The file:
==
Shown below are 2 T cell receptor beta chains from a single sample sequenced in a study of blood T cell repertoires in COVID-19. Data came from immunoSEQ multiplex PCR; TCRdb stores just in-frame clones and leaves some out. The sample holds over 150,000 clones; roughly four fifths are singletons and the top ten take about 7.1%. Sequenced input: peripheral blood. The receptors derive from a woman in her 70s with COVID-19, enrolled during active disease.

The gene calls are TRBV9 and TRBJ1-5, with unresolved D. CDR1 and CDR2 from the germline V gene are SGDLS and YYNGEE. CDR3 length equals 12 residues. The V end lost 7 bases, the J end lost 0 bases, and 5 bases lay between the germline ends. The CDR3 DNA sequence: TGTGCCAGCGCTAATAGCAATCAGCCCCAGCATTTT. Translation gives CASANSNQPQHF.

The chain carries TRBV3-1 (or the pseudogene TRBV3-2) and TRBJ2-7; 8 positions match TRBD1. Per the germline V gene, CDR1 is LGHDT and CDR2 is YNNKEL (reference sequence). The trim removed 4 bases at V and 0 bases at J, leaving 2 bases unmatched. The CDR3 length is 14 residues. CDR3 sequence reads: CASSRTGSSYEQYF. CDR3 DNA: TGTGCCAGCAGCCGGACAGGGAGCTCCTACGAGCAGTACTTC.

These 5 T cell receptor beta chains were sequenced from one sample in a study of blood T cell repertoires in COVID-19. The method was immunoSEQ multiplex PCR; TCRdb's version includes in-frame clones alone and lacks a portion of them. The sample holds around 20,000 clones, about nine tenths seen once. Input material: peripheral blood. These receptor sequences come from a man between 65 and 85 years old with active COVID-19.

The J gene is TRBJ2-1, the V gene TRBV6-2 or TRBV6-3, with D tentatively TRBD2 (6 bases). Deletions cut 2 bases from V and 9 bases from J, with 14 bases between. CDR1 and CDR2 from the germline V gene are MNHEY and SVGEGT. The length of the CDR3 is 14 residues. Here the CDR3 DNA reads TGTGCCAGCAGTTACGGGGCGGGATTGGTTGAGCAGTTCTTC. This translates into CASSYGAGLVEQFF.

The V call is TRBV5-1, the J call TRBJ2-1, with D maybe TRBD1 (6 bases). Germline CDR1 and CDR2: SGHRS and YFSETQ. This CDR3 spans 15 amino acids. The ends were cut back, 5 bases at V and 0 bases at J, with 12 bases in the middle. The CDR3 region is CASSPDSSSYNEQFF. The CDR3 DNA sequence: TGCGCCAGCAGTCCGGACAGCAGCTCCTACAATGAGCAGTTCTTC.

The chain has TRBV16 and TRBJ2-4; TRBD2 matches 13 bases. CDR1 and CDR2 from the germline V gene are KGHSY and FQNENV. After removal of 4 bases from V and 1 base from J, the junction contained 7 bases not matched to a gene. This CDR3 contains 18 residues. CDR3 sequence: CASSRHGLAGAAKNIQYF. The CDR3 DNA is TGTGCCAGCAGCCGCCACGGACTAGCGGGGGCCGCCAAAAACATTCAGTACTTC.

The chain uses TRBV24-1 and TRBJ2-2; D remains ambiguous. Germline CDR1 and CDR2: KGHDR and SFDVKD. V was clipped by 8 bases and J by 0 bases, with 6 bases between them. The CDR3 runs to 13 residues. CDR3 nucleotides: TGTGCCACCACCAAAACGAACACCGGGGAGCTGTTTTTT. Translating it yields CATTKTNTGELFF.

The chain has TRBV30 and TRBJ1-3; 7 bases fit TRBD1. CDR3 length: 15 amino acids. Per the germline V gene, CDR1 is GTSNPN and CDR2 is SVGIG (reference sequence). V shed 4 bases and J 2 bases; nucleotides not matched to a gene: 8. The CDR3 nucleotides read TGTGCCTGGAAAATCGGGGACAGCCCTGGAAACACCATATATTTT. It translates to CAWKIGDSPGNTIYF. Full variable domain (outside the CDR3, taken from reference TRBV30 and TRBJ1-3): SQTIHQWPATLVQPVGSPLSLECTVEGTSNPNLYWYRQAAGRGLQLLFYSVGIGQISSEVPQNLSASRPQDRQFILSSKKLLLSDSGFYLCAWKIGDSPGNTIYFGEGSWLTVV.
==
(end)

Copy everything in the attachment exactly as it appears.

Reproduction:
Shown below are 2 T cell receptor beta chains from a single sample sequenced in a study of blood T cell repertoires in COVID-19. Data came from immunoSEQ multiplex PCR; TCRdb stores just in-frame clones and leaves some out. The sample holds over 150,000 clones; roughly four fifths are singletons and the top ten take about 7.1%. Sequenced input: peripheral blood. The receptors derive from a woman in her 70s with COVID-19, enrolled during active disease.

The gene calls are TRBV9 and TRBJ1-5, with unresolved D. CDR1 and CDR2 from the germline V gene are SGDLS and YYNGEE. CDR3 length equals 12 residues. The V end lost 7 bases, the J end lost 0 bases, and 5 bases lay between the germline ends. The CDR3 DNA sequence: TGTGCCAGCGCTAATAGCAATCAGCCCCAGCATTTT. Translation gives CASANSNQPQHF.

The chain carries TRBV3-1 (or the pseudogene TRBV3-2) and TRBJ2-7; 8 positions match TRBD1. Per the germline V gene, CDR1 is LGHDT and CDR2 is YNNKEL (reference sequence). The trim removed 4 bases at V and 0 bases at J, leaving 2 bases unmatched. The CDR3 length is 14 residues. CDR3 sequence reads: CASSRTGSSYEQYF. CDR3 DNA: TGTGCCAGCAGCCGGACAGGGAGCTCCTACGAGCAGTACTTC.

These 5 T cell receptor beta chains were sequenced from one sample in a study of blood T cell repertoires in COVID-19. The method was immunoSEQ multiplex PCR; TCRdb's version includes in-frame clones alone and lacks a portion of them. The sample holds around 20,000 clones, about nine tenths seen once. Input material: peripheral blood. These receptor sequences come from a man between 65 and 85 years old with active COVID-19.

The J gene is TRBJ2-1, the V gene TRBV6-2 or TRBV6-3, with D tentatively TRBD2 (6 bases). Deletions cut 2 bases from V and 9 bases from J, with 14 bases between. CDR1 and CDR2 from the germline V gene are MNHEY and SVGEGT. The length of the CDR3 is 14 residues. Here the CDR3 DNA reads TGTGCCAGCAGTTACGGGGCGGGATTGGTTGAGCAGTTCTTC. This translates into CASSYGAGLVEQFF.

The V call is TRBV5-1, the J call TRBJ2-1, with D maybe TRBD1 (6 bases). Germline CDR1 and CDR2: SGHRS and YFSETQ. This CDR3 spans 15 amino acids. The ends were cut back, 5 bases at V and 0 bases at J, with 12 bases in the middle. The CDR3 region is CASSPDSSSYNEQFF. The CDR3 DNA sequence: TGCGCCAGCAGTCCGGACAGCAGCTCCTACAATGAGCAGTTCTTC.

The chain has TRBV16 and TRBJ2-4; TRBD2 matches 13 bases. CDR1 and CDR2 from the germline V gene are KGHSY and FQNENV. After removal of 4 bases from V and 1 base from J, the junction contained 7 bases not matched to a gene. This CDR3 contains 18 residues. CDR3 sequence: CASSRHGLAGAAKNIQYF. The CDR3 DNA is TGTGCCAGCAGCCGCCACGGACTAGCGGGGGCCGCCAAAAACATTCAGTACTTC.

The chain uses TRBV24-1 and TRBJ2-2; D remains ambiguous. Germline CDR1 and CDR2: KGHDR and SFDVKD. V was clipped by 8 bases and J by 0 bases, with 6 bases between them. The CDR3 runs to 13 residues. CDR3 nucleotides: TGTGCCACCACCAAAACGAACACCGGGGAGCTGTTTTTT. Translating it yields CATTKTNTGELFF.

The chain has TRBV30 and TRBJ1-3; 7 bases fit TRBD1. CDR3 length: 15 amino acids. Per the germline V gene, CDR1 is GTSNPN and CDR2 is SVGIG (reference sequence). V shed 4 bases and J 2 bases; nucleotides not matched to a gene: 8. The CDR3 nucleotides read TGTGCCTGGAAAATCGGGGACAGCCCTGGAAACACCATATATTTT. It translates to CAWKIGDSPGNTIYF. Full variable domain (outside the CDR3, taken from reference TRBV30 and TRBJ1-3): SQTIHQWPATLVQPVGSPLSLECTVEGTSNPNLYWYRQAAGRGLQLLFYSVGIGQISSEVPQNLSASRPQDRQFILSSKKLLLSDSGFYLCAWKIGDSPGNTIYFGEGSWLTVV.